Port Adelaide great Kane Cornes believes Jason Horne-Francis’ decision to delay contract talks presents a unique opportunity for the AFL’s South Australian based teams.
The comments come after the No.1 draft pick was reportedly cautioned by North Melbourne after taking an interstate trip without their knowledge before succumbing to a soft tissue injury.
According to SEN, North was “unaware” and “unhappy” that Horne-Francis traveled home to Adelaide following the side’s round eight loss to Fremantle in Perth.
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With the squad having the ensuing Monday off, the 18-year-old did not miss any club activities but following four flights within a short space of time, was forced to miss round nine with hamstring tightness.
The Roos’ GM of Football Brady Rawlings has since said the club had no issue with Horne-Francis’ short visit to see his family, claiming the whole situation is a “non-story”.
The round seven Rising Star nominee is tied to Arden Street until 2023 under his standard two-year rookie contract, but is free to explore his options after that.
Speaking on SEN SA’s Breakfast with Kane and HayesyCornes said given the frustrations of the club’s deep rebuild and the league’s significant problems with homesickness, all factors combine to create an incomparable opportunity for both Adelaide and Port Adelaide to pounce.
“When you add all of these (factors) up and you put in Cam Zurhaar (putting contract talks on hold), when you put in the recruiters leaving, when you put in the losses by 50-plus points – Jason Horne-Francis, as competitive as he is – when you put in that North being talked about going to Tassie and they’re playing in front of 13,000 on a Sunday at Marvel,” Cornes said, building the case.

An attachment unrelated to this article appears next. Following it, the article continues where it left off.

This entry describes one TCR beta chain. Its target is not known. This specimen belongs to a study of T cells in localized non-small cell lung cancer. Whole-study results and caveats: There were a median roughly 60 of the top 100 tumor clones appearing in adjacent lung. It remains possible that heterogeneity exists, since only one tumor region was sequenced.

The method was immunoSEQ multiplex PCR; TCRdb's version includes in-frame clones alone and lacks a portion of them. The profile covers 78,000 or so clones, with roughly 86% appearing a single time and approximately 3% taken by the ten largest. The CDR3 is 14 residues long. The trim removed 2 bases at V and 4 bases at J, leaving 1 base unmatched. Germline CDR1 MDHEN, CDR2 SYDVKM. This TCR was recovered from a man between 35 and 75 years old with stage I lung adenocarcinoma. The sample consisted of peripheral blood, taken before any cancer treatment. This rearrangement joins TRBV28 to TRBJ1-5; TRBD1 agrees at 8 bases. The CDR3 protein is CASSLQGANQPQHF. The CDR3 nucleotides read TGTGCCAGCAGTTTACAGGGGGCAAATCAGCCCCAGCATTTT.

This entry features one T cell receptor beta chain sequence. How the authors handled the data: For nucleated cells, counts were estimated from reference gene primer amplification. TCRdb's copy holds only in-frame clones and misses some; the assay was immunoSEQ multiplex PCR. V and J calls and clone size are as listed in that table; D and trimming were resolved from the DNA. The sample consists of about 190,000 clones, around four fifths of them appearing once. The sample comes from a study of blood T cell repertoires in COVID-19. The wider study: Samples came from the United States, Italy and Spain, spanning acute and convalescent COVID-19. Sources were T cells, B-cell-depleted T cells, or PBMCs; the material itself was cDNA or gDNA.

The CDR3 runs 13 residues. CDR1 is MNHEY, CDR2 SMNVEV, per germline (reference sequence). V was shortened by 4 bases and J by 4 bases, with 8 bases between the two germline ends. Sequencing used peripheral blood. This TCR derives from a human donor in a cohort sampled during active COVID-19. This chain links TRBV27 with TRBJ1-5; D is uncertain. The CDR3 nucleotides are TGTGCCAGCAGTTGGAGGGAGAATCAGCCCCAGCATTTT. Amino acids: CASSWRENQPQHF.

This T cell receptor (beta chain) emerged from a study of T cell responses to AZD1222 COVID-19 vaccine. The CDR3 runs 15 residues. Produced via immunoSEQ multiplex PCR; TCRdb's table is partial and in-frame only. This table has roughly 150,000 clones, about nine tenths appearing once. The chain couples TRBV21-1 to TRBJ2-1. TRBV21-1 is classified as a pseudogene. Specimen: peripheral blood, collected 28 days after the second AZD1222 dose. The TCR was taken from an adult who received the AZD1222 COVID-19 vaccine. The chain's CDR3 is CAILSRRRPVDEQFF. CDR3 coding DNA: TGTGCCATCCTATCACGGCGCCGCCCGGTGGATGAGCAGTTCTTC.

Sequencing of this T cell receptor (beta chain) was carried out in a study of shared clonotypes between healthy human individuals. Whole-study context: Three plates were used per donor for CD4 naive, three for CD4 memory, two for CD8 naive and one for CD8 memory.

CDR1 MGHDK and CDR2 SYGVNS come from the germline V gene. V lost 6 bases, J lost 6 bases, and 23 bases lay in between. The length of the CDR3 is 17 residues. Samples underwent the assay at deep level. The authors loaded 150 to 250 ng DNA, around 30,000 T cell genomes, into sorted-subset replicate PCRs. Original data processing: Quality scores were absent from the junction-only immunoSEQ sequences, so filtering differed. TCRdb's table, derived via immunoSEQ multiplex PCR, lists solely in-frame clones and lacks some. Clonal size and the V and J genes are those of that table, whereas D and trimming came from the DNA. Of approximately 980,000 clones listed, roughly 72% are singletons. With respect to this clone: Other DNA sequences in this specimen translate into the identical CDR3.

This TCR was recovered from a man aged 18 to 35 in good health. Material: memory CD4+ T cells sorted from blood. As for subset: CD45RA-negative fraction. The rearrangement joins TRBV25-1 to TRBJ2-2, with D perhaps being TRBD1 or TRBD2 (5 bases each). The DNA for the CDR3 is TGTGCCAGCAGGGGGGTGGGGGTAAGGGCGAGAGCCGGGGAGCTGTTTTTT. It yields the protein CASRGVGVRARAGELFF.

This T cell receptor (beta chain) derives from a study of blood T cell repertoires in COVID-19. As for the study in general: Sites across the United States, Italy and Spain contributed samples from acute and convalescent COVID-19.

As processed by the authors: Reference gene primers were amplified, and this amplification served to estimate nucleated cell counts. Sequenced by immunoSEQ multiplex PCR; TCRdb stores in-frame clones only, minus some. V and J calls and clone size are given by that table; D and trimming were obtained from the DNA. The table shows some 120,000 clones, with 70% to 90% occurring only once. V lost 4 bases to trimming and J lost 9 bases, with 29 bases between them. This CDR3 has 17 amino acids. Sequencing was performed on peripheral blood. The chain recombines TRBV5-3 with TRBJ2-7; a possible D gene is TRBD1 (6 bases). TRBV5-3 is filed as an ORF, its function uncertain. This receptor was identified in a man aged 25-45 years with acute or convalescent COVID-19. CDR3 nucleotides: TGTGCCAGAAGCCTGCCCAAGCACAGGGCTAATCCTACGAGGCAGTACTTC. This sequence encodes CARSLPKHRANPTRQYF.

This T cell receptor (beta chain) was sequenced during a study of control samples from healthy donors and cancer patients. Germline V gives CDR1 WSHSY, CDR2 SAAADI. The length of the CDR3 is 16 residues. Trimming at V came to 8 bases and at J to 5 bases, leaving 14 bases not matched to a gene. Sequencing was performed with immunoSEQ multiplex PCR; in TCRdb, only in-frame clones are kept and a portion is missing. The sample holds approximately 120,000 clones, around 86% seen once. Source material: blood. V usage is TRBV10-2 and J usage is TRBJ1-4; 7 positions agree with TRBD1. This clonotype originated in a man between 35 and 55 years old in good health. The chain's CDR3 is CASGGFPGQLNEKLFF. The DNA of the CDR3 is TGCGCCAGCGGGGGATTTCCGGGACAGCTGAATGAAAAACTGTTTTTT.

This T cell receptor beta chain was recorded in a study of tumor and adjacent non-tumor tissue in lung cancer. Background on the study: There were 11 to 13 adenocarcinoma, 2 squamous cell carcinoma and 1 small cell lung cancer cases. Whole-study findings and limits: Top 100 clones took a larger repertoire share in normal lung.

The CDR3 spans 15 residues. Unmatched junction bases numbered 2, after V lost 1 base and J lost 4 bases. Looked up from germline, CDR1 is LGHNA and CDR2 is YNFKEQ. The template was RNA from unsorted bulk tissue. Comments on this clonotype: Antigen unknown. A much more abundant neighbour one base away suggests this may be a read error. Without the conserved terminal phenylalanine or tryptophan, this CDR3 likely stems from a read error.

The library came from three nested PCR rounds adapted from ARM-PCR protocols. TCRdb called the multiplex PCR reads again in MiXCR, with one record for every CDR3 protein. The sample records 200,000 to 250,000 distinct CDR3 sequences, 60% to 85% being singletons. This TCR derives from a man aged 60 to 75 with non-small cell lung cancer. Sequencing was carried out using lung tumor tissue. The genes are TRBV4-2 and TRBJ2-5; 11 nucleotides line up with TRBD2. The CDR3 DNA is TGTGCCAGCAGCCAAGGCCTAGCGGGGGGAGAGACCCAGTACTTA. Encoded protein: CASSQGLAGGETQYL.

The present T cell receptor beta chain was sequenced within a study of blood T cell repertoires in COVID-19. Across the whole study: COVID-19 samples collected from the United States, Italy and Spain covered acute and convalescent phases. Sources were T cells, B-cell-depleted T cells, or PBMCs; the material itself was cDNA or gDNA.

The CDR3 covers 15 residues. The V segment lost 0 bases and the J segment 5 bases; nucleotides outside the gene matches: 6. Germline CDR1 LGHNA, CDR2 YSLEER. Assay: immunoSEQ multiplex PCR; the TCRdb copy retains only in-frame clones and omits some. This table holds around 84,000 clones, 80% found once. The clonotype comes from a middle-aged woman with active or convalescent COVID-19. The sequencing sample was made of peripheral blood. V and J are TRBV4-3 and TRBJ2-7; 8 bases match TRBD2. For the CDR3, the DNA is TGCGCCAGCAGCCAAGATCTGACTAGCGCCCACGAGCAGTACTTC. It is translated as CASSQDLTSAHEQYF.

“There’s more than just this one story, it’s been a build-up of events that you would think Adelaide’s offer prior to the draft to get him, it’s a really good opportunity to explore getting a generational player back to a South Australian club.
“It doesn’t happen often. Matthew Pavlich nearly came back to Port, but there haven’t been many guns that have returned.
“Gavin Wanganeen came back to Port Adelaide from Essendon, if that doesn’t happen there’s no premiership.
“If Adelaide drafted Pavlich instead of Ken McGregor (in 1998), they progress through those preliminary finals in that 2006 era under Neil Craig.
“That’s the difference we’re talking about. If Port Adelaide drafted Pavlich, you go from being the best home-and-away side in the early 2000s to probably snaring one or two more premierships.
“This is the once-in-a-lifetime opportunity that you might have and who knows what Horne-Francis is like in 10 years. Could he be the next Mark Ricciuto? I don’t know.
“This is an opportunity to absolutely prey on a club that is at its lowest ebb.”
However, does Adelaide or Port Adelaide have the funds to pull off a trade for someone who could potentially draw the most money of any third-year player in the sport’s history?
“I think you worry about that later,” Cornes said.
“The first steps are to be in constant contact with his management, which is what Jason Cripps (Port list manager) and Justin Reid (Crows list boss) would be doing right now.
“Checking in, asking how he’s going, encouraging him under no circumstance to extend his contract at North in a subtle way.
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“Whatever he does, just let him weigh up all the facts next year and don’t sign a contract because it becomes almost impossible if he signs a contract and then wants to come home.
“It’s not going to hurt him to remain out of contract, it’s only going to increase his price. That’s the first step that Port and the Crows have got to do … and then you worry about it at the end of next year.
“He could be the highest-paid third-year player in the history of the AFL. That sounds like a big call, but you think about what the stakes are for North Melbourne.
“Can you imagine if their number one pick, after everything they’ve been through … can you imagine if their greatest prospect walked out? They’re going to have to pay him almost whatever he wants.
“He probably becomes the highest-paid third-year player in the history of the game. I don’t know what that figure will be, but it’ll be a lot more than he deserves and a lot more than his performance has dictated to that point, I can guarantee you that.”
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